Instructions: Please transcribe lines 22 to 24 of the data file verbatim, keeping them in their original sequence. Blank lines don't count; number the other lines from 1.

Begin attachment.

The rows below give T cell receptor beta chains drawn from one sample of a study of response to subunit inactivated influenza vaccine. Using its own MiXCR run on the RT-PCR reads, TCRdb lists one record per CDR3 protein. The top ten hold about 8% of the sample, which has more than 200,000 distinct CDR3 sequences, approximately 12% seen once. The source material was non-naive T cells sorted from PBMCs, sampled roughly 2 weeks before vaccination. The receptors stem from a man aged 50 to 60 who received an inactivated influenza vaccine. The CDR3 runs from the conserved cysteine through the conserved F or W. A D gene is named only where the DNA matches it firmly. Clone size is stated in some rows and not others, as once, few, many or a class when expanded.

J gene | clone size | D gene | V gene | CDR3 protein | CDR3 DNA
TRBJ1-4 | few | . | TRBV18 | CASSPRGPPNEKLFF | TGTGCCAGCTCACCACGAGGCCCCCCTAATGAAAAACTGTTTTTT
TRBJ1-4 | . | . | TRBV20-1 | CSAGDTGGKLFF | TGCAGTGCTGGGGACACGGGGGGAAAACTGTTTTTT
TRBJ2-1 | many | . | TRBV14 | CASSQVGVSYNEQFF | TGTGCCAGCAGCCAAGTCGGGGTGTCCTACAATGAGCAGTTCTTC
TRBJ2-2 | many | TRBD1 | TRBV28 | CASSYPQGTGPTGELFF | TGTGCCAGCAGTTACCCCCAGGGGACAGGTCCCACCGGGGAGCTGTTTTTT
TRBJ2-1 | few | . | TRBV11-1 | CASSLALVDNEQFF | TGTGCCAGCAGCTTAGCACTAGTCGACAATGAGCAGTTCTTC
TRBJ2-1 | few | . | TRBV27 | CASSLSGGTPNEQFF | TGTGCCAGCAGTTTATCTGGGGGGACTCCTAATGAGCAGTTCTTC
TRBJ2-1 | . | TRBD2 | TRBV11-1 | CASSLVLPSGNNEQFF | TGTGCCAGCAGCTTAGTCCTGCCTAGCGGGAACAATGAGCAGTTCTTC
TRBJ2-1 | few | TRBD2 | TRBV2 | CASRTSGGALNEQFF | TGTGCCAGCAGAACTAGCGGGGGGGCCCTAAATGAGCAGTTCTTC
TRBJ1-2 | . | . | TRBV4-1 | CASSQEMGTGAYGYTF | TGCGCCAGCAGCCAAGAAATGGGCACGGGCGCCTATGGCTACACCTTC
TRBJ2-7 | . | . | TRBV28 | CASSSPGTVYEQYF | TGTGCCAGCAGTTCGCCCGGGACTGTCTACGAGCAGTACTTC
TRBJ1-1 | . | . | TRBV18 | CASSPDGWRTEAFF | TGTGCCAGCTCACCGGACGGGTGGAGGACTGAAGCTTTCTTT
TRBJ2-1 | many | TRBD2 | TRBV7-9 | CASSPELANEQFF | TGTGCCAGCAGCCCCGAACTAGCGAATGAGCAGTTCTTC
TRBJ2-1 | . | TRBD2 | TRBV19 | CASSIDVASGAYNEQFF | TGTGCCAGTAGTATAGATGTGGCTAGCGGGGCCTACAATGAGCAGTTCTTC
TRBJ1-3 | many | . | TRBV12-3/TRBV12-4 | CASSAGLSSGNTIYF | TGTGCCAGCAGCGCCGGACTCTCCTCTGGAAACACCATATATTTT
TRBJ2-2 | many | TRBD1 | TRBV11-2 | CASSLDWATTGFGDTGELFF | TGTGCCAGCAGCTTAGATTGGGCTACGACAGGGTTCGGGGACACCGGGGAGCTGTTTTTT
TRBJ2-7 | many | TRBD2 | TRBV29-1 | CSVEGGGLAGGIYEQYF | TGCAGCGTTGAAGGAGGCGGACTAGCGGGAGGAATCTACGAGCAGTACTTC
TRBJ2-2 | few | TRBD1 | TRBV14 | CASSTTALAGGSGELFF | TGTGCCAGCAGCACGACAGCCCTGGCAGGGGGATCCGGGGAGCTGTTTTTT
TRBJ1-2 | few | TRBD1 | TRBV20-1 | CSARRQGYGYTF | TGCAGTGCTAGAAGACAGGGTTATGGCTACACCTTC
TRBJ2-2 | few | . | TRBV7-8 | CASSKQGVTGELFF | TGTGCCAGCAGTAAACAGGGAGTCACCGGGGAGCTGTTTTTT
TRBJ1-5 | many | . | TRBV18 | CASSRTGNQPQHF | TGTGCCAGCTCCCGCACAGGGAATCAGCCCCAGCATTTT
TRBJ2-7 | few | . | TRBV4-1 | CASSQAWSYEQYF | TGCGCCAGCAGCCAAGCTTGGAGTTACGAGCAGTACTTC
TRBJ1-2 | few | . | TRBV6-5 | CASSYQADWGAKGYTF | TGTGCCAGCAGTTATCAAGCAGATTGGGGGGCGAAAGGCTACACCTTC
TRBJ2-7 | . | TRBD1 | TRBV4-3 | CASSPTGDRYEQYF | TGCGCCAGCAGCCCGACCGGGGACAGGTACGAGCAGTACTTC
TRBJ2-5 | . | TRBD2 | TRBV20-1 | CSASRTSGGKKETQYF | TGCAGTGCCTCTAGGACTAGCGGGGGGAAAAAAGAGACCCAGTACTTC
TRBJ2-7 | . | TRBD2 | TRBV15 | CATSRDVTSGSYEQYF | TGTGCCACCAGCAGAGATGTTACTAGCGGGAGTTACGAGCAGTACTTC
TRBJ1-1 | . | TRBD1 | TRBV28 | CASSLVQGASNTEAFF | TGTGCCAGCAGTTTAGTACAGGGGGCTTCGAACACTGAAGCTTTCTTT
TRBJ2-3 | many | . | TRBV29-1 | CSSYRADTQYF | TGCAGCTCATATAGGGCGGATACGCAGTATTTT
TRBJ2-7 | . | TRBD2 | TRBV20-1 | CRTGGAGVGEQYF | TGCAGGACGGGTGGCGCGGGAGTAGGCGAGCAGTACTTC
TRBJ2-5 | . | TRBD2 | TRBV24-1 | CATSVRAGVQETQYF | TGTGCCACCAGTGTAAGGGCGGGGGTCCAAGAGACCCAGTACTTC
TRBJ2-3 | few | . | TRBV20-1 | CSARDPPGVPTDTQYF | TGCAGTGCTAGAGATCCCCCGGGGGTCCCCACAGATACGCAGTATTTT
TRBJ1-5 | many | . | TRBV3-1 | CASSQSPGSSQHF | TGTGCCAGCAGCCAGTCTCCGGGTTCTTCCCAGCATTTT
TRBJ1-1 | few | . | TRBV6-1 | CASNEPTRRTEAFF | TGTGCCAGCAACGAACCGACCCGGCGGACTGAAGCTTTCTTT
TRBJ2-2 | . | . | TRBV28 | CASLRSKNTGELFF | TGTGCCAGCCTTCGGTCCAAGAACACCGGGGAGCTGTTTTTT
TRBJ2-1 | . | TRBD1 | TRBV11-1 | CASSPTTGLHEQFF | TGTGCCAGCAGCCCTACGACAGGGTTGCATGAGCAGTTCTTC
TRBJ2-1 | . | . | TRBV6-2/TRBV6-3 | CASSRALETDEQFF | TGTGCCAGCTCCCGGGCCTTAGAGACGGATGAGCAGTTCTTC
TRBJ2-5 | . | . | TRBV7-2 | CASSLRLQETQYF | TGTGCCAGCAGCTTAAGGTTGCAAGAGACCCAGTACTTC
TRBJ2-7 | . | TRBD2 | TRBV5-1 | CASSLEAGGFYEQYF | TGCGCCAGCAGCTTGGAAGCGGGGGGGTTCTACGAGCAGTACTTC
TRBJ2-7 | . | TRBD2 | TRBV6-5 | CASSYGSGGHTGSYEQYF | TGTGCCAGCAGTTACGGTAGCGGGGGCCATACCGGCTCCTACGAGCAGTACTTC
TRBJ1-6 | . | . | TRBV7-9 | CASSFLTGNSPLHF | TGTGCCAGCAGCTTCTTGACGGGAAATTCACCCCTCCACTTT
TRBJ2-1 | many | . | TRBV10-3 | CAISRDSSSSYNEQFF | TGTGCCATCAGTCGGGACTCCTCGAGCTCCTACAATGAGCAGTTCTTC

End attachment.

TRBJ1-5 | many | . | TRBV18 | CASSRTGNQPQHF | TGTGCCAGCTCCCGCACAGGGAATCAGCCCCAGCATTTT
TRBJ2-7 | few | . | TRBV4-1 | CASSQAWSYEQYF | TGCGCCAGCAGCCAAGCTTGGAGTTACGAGCAGTACTTC
TRBJ1-2 | few | . | TRBV6-5 | CASSYQADWGAKGYTF | TGTGCCAGCAGTTATCAAGCAGATTGGGGGGCGAAAGGCTACACCTTC